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The National Republican drama critic said that Booth "took the hearts of the audience by storm" and termed his performance "a complete triumph". Each day he received fan mail from infatuated women. Family friend John T. Booth was one of the first leading men to appear there, playing in Charles Selby 's The Marble Heart. At one point during the performance, Booth was said to have shaken his finger in Lincoln's direction as he delivered a line of dialogue. Lincoln's sister-in-law was sitting with him in the same presidential box where he was later slain; she turned to him and said, "Mr.

Lincoln, he looks as if he meant that for you. He said that the actor thrilled him, prompting Booth to give Tad a rose. The National Intelligencer said of Booth's Romeo , "the most satisfactory of all renderings of that fine character," especially praising the death scene. Booth invested some of his growing wealth in various enterprises during the early s, including land speculation in Boston's Back Bay section.

Ellsler , manager of the Cleveland Academy of Music, and with Thomas Mears to develop oil wells in northwestern Pennsylvania, where an oil boom had started in August , following Edwin Drake 's discovery of oil there, [63] initially calling their venture Dramatic Oil but later renaming it Fuller Farm Oil.


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The partners invested in a The Fuller Farm Oil company was selling shares with a prospectus featuring the well-known actor's celebrity status as "Mr. Wilkes Booth, a successful and intelligent operator in oil lands". Booth was already growing more obsessed with the South's worsening situation in the Civil War and angered at Lincoln's re-election. Booth was strongly opposed to the abolitionists who sought to end slavery in the U. He attended the hanging of abolitionist leader John Brown on December 2, , who was executed for leading a raid on the Federal armory at Harpers Ferry in present-day West Virginia.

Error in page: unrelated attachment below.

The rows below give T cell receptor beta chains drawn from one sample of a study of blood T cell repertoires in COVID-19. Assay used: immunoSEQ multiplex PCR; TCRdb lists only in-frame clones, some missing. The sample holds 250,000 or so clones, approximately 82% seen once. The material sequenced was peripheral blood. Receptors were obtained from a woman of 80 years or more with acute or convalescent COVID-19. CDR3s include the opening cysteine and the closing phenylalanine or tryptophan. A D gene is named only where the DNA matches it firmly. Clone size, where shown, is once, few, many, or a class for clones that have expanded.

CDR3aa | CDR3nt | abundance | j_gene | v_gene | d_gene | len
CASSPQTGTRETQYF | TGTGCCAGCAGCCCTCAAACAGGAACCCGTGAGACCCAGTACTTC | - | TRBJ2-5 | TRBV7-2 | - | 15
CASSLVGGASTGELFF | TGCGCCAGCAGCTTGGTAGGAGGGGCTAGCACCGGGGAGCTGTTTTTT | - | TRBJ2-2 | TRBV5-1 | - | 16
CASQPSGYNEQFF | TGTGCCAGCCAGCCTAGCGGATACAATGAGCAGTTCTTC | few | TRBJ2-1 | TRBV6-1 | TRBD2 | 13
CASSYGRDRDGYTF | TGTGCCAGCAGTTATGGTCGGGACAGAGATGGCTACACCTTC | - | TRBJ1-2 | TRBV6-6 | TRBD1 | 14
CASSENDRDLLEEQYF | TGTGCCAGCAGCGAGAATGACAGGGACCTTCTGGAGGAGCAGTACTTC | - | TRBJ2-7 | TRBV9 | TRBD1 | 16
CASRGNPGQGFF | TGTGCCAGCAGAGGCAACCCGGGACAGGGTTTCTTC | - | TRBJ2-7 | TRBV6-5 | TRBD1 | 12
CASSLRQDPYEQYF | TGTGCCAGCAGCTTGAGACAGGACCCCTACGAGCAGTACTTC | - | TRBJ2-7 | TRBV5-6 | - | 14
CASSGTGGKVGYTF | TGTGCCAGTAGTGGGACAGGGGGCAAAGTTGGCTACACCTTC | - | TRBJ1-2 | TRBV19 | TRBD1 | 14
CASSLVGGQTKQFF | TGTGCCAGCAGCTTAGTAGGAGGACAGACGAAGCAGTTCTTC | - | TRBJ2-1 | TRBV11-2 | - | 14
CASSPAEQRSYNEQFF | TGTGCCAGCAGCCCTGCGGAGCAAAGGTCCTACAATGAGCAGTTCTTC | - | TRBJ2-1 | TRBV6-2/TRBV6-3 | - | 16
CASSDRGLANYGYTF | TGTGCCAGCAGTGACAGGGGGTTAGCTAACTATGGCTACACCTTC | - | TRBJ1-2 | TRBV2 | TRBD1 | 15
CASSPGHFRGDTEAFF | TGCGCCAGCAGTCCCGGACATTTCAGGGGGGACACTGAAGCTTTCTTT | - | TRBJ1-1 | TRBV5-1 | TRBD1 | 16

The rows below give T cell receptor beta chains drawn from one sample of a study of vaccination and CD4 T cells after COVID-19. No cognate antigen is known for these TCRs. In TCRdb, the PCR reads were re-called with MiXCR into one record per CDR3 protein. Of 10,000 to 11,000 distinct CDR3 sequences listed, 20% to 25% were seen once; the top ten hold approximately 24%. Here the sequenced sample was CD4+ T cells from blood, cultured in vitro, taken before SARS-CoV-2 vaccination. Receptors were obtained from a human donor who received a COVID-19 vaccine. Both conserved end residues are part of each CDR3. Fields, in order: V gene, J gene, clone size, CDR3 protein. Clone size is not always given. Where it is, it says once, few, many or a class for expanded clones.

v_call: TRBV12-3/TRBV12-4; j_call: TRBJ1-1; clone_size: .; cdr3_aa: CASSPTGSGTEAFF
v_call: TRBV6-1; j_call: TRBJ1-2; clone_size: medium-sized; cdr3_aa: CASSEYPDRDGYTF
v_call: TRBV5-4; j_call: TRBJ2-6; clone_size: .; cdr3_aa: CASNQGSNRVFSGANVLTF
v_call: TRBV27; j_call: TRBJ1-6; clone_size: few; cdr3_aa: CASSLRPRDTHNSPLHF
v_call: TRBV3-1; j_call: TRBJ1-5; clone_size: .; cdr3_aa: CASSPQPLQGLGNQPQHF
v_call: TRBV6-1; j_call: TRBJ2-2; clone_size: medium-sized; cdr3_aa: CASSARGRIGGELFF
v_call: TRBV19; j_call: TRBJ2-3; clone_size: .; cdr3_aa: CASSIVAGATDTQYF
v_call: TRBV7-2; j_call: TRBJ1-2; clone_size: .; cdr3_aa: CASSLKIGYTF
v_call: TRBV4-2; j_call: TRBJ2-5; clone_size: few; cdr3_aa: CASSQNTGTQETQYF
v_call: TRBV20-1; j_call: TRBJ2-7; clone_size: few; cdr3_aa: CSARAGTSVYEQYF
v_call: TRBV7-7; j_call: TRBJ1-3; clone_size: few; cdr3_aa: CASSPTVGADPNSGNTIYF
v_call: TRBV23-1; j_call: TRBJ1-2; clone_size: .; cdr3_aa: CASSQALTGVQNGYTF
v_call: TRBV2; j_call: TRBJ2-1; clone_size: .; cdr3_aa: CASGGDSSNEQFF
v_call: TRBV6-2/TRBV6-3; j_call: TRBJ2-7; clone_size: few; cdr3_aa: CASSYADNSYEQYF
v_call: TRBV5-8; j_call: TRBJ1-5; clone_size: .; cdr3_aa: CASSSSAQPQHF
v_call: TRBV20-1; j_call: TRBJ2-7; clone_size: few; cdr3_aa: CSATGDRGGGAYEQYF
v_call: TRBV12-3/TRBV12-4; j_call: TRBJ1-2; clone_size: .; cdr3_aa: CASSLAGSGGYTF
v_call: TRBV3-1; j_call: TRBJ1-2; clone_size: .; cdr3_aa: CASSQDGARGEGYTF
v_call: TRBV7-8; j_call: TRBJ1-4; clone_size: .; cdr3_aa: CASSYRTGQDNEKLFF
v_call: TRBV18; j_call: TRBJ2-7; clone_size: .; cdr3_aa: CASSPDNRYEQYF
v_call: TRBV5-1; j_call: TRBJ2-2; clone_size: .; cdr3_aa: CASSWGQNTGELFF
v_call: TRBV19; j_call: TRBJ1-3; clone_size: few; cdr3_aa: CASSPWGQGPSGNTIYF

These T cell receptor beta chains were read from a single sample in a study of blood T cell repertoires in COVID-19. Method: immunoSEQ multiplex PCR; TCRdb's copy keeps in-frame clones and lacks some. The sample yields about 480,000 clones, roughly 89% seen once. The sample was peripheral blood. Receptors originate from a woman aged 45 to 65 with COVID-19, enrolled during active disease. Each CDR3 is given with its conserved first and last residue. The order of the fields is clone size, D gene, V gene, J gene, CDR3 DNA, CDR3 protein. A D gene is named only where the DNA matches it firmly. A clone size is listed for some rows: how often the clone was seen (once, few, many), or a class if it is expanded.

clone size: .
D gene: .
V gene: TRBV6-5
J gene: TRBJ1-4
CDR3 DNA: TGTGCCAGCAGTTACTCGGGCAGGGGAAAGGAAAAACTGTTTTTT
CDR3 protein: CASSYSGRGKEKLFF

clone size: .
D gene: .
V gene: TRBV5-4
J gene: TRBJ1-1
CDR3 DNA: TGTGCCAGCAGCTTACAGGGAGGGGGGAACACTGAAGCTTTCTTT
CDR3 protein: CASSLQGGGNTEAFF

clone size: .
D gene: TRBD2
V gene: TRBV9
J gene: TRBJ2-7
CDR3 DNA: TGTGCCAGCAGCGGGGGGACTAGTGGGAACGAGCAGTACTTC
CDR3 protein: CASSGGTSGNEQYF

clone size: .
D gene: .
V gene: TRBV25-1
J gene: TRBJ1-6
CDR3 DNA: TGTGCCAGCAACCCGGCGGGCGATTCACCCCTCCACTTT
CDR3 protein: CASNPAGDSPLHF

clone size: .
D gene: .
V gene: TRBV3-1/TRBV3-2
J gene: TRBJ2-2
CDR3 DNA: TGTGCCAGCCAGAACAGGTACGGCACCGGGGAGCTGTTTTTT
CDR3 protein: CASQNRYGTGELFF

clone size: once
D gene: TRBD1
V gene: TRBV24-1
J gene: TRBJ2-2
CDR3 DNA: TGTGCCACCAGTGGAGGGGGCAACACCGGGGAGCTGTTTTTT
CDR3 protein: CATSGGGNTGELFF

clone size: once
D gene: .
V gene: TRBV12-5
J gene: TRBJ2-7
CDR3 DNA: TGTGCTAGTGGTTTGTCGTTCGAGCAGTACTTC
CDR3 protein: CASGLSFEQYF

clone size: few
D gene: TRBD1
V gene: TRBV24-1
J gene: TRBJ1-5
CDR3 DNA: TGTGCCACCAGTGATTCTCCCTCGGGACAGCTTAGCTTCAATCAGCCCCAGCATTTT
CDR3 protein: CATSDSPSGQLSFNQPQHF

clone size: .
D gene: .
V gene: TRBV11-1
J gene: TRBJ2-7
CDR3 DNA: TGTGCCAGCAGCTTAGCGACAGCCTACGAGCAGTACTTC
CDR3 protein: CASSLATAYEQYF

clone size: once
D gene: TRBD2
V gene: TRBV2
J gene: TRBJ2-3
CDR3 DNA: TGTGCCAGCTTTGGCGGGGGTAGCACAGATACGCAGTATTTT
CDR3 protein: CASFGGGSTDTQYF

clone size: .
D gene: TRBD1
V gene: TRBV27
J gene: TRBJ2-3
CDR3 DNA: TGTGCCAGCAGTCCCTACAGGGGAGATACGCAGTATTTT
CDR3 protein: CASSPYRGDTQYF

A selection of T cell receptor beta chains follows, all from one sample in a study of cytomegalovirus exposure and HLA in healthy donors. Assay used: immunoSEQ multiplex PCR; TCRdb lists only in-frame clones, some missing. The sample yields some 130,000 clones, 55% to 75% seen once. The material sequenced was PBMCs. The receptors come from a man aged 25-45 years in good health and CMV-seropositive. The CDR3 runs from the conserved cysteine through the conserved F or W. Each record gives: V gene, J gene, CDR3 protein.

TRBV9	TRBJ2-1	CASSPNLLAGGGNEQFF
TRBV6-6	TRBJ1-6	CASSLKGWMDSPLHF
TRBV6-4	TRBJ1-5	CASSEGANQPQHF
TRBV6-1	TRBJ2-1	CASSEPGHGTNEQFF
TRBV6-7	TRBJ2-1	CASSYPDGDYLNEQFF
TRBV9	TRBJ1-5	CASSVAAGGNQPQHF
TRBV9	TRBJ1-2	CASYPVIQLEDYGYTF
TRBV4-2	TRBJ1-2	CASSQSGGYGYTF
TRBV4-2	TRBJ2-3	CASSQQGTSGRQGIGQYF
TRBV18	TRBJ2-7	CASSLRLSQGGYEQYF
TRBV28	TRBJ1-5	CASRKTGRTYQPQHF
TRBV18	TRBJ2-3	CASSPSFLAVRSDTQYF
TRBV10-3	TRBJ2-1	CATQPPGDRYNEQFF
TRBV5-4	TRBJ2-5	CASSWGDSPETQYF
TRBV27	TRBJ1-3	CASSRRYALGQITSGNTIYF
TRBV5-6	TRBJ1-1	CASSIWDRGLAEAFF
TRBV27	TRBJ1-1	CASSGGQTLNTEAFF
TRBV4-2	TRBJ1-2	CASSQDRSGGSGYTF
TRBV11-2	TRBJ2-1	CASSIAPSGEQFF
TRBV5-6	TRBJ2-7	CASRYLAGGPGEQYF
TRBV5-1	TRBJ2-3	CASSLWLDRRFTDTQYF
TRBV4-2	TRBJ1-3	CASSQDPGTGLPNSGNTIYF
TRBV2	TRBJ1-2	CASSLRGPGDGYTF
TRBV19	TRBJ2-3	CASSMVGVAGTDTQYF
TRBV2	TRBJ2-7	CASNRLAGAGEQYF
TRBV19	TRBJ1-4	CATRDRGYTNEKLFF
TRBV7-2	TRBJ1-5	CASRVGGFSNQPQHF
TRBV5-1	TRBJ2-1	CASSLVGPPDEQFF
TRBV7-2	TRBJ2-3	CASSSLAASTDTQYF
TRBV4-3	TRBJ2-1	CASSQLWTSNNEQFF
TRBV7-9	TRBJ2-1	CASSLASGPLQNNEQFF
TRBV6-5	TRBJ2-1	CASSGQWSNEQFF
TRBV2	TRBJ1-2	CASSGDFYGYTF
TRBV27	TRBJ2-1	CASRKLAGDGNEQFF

Lincoln was elected president on November 6, , and the following month Booth drafted a long speech, apparently undelivered, that decried Northern abolitionism and made clear his strong support of the South and the institution of slavery. In Booth's native Maryland, some of the slaveholding portion of the population favored joining the Confederate States of America.

Although the Maryland legislature voted decisively 53—13 against secession on April 28, , [69] [70] it also voted not to allow federal troops to pass south through the state by rail, and it requested that Lincoln remove the growing numbers of federal troops in Maryland. McHenry and the stationing of Federal troops in Baltimore. Taney in Ex parte Merryman that Lincoln's suspension of habeas corpus in Maryland was unconstitutional.

As a popular actor in the s, Booth continued to travel extensively to perform in the North and South, and as far west as New Orleans. According to his sister Asia, Booth confided to her that he also used his position to smuggle the anti-malarial drug quinine , which was crucial to the lives of residents of the Gulf coast, to the South during his travels there, since it was in short supply due to the Northern blockade. Booth was pro-Confederate, but his family was divided, like many Marylanders.

He was outspoken in his love of the South, and equally outspoken in his hatred of Lincoln. Louis while on a theatre tour, when he was heard saying that he "wished the President and the whole damned government would go to hell.

U.S. History: John Wilkes Booth / Lincoln's Assassination

Senator John P. Hale of New Hampshire , and they became secretly engaged when Booth received his mother's blessing for their marriage plans. She was unaware of Booth's deep antipathy towards Lincoln. As the presidential election drew near, the Confederacy's prospects for victory were ebbing, and the tide of war increasingly favored the North. The likelihood of Lincoln's re-election filled Booth with rage towards the President, whom Booth blamed for the war and all of the South's troubles.